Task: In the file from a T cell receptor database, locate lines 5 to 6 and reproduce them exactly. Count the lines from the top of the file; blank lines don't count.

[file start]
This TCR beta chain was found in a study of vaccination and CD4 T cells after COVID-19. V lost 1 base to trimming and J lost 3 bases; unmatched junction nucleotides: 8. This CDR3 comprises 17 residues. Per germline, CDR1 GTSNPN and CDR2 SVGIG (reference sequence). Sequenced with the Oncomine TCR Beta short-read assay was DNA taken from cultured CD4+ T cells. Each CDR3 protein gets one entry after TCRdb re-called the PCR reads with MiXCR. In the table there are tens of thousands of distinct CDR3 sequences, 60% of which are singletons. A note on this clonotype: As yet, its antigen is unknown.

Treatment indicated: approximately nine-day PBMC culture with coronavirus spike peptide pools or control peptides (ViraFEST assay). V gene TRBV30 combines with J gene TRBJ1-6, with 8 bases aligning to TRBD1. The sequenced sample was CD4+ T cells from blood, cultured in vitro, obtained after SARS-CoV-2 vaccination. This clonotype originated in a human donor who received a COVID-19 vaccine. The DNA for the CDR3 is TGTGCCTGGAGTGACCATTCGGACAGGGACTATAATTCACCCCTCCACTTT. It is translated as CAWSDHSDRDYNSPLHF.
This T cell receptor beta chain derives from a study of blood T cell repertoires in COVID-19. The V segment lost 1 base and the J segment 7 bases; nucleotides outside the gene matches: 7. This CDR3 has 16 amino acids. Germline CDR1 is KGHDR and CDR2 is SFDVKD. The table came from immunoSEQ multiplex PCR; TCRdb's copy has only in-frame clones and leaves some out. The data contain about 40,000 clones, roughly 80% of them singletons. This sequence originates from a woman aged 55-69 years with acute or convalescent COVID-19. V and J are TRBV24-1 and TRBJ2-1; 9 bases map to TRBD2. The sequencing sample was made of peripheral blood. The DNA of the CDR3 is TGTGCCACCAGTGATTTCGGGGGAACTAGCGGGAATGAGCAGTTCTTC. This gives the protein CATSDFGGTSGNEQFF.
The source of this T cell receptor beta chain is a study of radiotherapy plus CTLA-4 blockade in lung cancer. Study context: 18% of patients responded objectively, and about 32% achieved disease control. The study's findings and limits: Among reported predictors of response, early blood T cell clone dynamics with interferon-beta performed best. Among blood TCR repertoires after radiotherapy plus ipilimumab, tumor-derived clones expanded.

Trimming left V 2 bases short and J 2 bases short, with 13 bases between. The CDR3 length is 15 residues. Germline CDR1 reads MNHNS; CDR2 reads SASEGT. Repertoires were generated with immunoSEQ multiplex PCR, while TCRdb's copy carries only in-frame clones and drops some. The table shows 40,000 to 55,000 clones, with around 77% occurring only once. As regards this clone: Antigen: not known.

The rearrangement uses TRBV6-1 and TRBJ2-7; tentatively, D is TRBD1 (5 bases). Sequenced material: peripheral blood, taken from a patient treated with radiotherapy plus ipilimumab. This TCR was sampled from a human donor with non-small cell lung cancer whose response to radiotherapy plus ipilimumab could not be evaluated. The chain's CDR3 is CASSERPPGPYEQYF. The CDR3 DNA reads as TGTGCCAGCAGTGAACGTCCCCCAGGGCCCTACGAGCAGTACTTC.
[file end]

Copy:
Trimming left V 2 bases short and J 2 bases short, with 13 bases between. The CDR3 length is 15 residues. Germline CDR1 reads MNHNS; CDR2 reads SASEGT. Repertoires were generated with immunoSEQ multiplex PCR, while TCRdb's copy carries only in-frame clones and drops some. The table shows 40,000 to 55,000 clones, with around 77% occurring only once. As regards this clone: Antigen: not known.

The rearrangement uses TRBV6-1 and TRBJ2-7; tentatively, D is TRBD1 (5 bases). Sequenced material: peripheral blood, taken from a patient treated with radiotherapy plus ipilimumab. This TCR was sampled from a human donor with non-small cell lung cancer whose response to radiotherapy plus ipilimumab could not be evaluated. The chain's CDR3 is CASSERPPGPYEQYF. The CDR3 DNA reads as TGTGCCAGCAGTGAACGTCCCCCAGGGCCCTACGAGCAGTACTTC.